The second stage of the Antares comes from another industry veteran, Alliant Techsystems (ATK). The vehicle utilizes a solid upper stage called the Castor 30, which is a derivative of the Athena and Taurus I first stage Castor 120 which is in turn a derivative of the Peacekeeper ICBM first stage.
The first two initial flights will use the Castor 30A, while an upgraded version will be utilized for the next two flights called the Castor 30B.
Orbital originally intended at this point to switch to a liquid upper stage called the HESS utilizing the Russian RD-0124. However, the company later decided to go with a stretch of the original upper stage called the Castor 30XL. The Castor 30XL will power the last six flights scheduled right now for the Antares, and will launch extra cargo on a larger Cygnus Spacecraft.
Two optional third stages are also available for Antares, namely the Hydrazine Propulsion System (HAPS) – a derivative of the Orbital STAR bus designed to inject a payload to a designated orbit with more precision, while the Star 48 third stage can be utilized for orbits requiring higher energy. Neither stage is current slated on the vehicle’s manifest.
Antares will utilize a three digit designation based on the combination of staged utilized. The first digit will always be a one and refer to the kerosene core. The second stage will be labeled 1 for the Castor 30A, 2 for B, and 3 for XL. The last digit refers to the upper stage being utilized, with a 1 being the designation for the HAPS stage and 2 for the Star 48 and 0 for no upper stage.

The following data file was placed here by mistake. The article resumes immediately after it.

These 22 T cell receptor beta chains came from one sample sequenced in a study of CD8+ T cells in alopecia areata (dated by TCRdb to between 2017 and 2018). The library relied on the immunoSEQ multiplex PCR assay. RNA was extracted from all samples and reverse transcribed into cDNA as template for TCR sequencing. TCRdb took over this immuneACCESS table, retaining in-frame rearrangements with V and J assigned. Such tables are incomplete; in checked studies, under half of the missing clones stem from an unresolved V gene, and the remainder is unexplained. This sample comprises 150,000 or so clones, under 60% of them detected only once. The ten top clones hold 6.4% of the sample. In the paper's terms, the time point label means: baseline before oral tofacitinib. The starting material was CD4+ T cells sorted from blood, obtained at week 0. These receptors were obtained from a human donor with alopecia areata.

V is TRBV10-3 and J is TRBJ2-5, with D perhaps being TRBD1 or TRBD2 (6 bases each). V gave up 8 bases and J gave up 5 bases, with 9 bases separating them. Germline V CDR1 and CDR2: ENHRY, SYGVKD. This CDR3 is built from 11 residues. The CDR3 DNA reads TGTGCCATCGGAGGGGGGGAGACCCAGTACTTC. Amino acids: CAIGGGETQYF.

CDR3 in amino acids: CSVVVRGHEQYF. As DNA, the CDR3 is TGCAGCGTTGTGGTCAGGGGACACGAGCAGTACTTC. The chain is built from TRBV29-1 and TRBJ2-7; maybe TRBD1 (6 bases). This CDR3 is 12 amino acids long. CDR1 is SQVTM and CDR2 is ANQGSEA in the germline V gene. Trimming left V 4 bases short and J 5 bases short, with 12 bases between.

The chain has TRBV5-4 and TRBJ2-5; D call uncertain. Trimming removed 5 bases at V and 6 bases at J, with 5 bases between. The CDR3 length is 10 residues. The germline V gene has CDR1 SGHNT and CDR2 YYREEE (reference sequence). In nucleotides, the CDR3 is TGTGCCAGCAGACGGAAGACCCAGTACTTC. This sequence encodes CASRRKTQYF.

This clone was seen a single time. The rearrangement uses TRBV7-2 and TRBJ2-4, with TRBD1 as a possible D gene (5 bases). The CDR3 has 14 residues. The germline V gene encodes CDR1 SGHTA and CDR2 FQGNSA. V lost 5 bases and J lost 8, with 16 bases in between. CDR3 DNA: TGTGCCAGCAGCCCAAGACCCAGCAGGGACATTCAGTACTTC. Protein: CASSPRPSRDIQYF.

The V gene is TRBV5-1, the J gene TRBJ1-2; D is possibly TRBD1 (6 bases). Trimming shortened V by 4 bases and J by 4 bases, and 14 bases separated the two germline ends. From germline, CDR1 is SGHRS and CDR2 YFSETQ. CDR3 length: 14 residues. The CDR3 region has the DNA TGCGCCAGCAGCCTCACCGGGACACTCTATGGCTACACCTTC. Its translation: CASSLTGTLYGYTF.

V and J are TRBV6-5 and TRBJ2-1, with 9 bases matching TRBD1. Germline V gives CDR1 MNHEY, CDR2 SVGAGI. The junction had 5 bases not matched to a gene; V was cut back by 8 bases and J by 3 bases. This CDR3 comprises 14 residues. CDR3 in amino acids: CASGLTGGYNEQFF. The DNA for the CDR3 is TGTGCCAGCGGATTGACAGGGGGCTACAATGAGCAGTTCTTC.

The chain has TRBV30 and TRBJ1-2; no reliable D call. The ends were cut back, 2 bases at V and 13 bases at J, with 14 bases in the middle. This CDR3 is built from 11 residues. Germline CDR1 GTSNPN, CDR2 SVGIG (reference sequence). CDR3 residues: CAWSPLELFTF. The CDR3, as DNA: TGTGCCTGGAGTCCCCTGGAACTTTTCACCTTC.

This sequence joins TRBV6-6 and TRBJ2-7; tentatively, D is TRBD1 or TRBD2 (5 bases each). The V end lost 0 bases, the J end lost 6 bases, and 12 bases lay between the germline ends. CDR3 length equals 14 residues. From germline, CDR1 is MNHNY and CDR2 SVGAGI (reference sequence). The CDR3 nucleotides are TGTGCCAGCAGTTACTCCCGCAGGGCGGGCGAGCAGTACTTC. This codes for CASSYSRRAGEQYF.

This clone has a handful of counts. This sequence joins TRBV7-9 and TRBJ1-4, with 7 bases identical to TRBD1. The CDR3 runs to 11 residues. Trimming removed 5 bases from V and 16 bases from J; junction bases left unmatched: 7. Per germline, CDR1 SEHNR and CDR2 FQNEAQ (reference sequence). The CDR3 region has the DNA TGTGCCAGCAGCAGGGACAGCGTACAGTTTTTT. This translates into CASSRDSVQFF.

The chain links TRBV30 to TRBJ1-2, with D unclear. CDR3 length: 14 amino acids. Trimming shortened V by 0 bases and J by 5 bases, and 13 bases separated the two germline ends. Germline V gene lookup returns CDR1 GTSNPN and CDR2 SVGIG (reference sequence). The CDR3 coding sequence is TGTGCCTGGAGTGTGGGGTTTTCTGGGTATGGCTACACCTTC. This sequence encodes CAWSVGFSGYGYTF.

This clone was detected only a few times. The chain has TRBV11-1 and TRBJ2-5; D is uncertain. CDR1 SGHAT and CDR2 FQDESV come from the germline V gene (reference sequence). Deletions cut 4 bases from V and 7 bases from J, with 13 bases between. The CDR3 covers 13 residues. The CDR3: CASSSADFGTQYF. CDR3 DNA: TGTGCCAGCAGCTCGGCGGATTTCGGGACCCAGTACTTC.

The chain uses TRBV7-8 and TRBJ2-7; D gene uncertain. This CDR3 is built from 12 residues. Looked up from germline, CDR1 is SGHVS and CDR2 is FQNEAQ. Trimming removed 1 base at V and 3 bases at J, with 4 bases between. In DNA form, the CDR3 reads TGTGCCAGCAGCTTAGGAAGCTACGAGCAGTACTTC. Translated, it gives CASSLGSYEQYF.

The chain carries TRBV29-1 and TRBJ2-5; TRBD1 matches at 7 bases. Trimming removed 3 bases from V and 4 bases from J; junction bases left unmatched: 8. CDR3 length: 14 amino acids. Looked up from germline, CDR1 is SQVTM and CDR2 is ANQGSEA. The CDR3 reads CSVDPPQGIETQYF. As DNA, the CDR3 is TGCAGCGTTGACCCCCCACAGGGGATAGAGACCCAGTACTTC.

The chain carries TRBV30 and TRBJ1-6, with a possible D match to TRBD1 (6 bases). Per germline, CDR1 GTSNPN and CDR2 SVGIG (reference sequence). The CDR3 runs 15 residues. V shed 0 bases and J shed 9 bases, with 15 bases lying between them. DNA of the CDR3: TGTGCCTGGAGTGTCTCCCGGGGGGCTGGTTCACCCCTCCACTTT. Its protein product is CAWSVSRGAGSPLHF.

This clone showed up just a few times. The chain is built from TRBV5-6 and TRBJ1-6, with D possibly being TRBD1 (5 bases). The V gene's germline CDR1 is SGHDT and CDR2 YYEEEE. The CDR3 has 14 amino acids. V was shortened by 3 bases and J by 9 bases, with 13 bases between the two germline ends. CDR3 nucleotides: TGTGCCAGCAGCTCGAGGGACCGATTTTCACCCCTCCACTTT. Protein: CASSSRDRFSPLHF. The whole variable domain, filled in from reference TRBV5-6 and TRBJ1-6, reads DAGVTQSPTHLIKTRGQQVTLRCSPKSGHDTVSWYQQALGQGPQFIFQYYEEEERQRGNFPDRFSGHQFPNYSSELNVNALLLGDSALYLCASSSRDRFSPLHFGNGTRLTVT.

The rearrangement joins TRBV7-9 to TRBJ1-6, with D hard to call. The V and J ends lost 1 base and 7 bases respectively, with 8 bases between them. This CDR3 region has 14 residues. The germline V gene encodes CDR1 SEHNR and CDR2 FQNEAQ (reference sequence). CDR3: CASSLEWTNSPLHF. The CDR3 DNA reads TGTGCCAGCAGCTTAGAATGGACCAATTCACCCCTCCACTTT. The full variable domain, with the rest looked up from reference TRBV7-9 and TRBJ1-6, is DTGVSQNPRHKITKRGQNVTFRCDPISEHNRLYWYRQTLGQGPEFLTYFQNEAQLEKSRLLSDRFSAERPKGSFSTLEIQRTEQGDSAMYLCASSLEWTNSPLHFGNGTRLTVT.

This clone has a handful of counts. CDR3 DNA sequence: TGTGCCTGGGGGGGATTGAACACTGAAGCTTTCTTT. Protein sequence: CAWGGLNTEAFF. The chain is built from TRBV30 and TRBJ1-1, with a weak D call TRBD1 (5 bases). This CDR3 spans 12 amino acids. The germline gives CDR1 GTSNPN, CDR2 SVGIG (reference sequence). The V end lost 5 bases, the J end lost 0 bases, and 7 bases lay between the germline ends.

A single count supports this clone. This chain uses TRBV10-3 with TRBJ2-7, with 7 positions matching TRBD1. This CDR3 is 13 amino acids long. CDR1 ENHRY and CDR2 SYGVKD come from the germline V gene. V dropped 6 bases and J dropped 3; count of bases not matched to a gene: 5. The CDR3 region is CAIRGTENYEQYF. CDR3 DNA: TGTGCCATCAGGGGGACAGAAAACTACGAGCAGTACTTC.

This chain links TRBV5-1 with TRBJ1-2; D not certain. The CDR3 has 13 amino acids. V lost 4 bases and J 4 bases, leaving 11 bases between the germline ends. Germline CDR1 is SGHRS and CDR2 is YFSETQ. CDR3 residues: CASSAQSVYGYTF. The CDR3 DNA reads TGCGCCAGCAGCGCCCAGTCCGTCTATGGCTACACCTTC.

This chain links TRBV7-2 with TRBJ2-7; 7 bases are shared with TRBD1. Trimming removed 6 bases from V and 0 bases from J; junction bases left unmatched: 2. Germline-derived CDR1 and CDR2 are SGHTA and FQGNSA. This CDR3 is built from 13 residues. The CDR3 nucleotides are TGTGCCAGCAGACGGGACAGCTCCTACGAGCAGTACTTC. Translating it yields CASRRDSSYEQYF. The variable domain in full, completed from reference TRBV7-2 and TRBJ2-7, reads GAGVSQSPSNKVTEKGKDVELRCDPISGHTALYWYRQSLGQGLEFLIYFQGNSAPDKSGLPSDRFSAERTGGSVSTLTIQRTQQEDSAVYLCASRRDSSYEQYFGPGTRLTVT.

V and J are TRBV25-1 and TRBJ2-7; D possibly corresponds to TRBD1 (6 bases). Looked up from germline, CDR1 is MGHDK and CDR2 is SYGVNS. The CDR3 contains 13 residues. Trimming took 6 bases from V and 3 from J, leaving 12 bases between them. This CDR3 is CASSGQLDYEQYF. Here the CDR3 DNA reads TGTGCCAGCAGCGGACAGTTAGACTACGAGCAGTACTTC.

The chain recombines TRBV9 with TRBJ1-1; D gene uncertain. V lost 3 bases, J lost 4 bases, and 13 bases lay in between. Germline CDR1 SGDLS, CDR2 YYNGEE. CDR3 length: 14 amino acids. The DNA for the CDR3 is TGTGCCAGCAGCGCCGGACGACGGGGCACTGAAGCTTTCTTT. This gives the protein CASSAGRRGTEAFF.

Launch Site Preparations:
The most radical difference of Antares from existing large domestic launch vehicles will not be the technical feature of the launch vehicle, but rather the location from which it will be launched. Orbital Sciences decided to launch the vehicle from the Wallops Island annex of NASA’s Goddard Space Flight Center, which is located in the Commonwealth of Virginia.
Antares will be the first cryogenically powered launch vehicle to fly from Wallops as well as the largest.
In preparation for the debut launch, Wallops is receiving an extensive makeover. Pad 0A was completely demolished and rebuilt as a clean pad equipped with kerosene and liquid oxygen tanks and associated plumbing.
A new Horizontal Integration Facility has also been built to handle the processing of multiple Launch vehicles, and the Launch Control Center is receiving an upgrade.
Antares is currently scheduled for ten flights. The first flight will be a demo flight using the 110 version currently targeted for the February/March 2012 timeframe. The COTS Demonstration flight also utilizing a 110 version, currently expected to launch around May/June 2012.
The first Commercial resupply Services mission is expected – as much as dates are continually changing – around late August/early September and the second in late November/early December with both missions using the 120 version of the Antares.
(Images: Orbital, L2)